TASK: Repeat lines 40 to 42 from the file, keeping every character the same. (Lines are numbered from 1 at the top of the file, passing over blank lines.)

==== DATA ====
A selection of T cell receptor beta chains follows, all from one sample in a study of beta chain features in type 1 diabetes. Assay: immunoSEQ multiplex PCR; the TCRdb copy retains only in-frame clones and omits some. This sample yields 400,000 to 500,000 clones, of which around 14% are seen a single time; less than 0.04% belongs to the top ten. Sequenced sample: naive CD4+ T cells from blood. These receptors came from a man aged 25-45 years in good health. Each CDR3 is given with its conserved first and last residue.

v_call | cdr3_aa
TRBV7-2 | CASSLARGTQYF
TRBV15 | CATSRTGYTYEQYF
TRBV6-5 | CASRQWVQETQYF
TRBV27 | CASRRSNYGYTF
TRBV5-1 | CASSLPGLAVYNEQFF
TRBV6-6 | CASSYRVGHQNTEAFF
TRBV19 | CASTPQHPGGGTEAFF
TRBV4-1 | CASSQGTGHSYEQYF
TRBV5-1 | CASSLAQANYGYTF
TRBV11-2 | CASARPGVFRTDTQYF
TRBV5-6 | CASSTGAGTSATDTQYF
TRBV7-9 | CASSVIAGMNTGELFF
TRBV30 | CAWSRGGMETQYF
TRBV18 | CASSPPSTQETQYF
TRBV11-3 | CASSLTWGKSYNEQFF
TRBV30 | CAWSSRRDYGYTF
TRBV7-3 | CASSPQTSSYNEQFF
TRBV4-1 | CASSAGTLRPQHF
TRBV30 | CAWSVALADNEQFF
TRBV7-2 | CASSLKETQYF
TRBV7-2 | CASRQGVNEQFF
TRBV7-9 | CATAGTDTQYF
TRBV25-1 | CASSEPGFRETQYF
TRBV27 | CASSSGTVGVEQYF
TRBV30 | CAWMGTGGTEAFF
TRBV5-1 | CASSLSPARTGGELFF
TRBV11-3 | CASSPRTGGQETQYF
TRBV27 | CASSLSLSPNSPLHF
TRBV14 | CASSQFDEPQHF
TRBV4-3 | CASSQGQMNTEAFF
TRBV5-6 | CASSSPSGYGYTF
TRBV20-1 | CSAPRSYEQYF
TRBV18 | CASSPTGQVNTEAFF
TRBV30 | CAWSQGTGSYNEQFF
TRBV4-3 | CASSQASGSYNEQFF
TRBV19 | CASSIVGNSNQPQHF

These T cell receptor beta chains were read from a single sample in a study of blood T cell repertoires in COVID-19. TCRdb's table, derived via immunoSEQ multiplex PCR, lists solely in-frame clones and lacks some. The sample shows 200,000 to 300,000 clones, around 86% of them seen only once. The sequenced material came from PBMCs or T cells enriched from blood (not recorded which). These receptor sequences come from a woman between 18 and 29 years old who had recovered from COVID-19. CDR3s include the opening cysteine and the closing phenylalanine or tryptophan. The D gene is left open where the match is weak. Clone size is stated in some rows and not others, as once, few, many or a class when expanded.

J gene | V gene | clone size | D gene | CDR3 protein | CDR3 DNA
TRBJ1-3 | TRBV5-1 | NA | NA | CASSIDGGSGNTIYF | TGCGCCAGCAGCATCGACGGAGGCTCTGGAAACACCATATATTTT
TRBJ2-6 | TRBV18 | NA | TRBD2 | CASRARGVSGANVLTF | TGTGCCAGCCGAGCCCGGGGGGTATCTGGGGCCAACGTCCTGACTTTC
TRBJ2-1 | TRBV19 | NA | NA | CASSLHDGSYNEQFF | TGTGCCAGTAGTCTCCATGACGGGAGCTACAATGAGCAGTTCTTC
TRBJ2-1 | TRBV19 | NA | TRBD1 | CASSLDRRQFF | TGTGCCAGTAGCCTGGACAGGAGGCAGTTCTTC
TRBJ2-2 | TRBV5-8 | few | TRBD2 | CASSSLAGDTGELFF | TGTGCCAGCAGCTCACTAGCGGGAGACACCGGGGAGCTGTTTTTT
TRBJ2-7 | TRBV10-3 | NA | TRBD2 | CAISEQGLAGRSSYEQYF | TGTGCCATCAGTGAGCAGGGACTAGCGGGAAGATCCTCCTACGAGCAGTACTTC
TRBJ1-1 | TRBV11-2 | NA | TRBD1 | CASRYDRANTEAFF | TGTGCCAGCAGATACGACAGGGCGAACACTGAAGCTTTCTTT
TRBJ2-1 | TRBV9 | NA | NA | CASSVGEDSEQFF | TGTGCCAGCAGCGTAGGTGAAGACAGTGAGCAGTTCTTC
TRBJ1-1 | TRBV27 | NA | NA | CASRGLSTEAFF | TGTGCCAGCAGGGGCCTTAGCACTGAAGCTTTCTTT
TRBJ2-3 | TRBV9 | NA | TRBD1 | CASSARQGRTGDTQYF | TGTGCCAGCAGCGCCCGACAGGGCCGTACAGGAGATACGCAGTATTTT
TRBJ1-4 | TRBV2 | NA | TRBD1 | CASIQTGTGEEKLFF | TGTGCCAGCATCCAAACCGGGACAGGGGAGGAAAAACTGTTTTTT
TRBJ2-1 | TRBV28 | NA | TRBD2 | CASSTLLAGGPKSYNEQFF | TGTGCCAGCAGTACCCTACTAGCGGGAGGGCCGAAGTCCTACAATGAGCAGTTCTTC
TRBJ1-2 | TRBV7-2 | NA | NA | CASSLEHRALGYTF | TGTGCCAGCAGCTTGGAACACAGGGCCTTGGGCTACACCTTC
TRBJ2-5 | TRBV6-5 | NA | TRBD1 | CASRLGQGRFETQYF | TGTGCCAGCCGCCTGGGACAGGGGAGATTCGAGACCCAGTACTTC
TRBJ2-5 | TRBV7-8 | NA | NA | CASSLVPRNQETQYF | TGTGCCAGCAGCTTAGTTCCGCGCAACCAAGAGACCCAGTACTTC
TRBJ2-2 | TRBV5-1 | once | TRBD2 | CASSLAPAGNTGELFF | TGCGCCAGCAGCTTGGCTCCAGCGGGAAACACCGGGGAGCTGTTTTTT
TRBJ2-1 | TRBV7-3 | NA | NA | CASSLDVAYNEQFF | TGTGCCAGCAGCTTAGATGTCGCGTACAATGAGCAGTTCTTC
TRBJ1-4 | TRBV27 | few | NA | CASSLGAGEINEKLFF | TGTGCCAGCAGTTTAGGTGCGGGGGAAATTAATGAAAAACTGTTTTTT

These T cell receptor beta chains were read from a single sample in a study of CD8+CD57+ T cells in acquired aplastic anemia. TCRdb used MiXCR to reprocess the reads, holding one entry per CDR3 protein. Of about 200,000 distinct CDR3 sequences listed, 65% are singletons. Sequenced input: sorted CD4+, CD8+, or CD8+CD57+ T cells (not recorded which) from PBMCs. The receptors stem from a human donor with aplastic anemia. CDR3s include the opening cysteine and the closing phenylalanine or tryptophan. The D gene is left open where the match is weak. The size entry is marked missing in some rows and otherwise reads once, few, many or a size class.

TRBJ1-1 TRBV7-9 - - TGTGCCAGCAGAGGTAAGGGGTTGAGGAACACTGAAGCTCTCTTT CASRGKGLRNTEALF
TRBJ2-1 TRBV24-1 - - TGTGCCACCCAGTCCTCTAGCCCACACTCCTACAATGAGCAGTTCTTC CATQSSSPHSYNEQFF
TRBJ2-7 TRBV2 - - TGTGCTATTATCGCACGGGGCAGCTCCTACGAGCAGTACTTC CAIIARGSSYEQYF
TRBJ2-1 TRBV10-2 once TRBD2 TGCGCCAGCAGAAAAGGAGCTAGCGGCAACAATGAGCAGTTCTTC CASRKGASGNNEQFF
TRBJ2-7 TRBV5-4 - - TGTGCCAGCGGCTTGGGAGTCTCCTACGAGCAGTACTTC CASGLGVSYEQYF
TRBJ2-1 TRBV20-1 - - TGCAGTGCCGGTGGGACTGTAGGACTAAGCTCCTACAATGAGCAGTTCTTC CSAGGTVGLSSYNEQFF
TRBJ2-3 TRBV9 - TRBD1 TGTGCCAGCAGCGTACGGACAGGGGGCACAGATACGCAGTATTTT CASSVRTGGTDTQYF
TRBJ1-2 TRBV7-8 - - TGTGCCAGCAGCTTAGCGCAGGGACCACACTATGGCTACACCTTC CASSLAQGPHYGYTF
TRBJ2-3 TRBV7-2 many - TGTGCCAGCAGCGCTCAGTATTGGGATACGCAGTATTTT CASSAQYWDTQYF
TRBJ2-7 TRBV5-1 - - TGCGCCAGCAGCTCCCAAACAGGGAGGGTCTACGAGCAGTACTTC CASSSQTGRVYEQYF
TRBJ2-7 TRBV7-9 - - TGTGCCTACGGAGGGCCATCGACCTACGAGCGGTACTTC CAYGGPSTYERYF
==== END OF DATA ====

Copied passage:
J gene | V gene | clone size | D gene | CDR3 protein | CDR3 DNA
TRBJ1-3 | TRBV5-1 | NA | NA | CASSIDGGSGNTIYF | TGCGCCAGCAGCATCGACGGAGGCTCTGGAAACACCATATATTTT
TRBJ2-6 | TRBV18 | NA | TRBD2 | CASRARGVSGANVLTF | TGTGCCAGCCGAGCCCGGGGGGTATCTGGGGCCAACGTCCTGACTTTC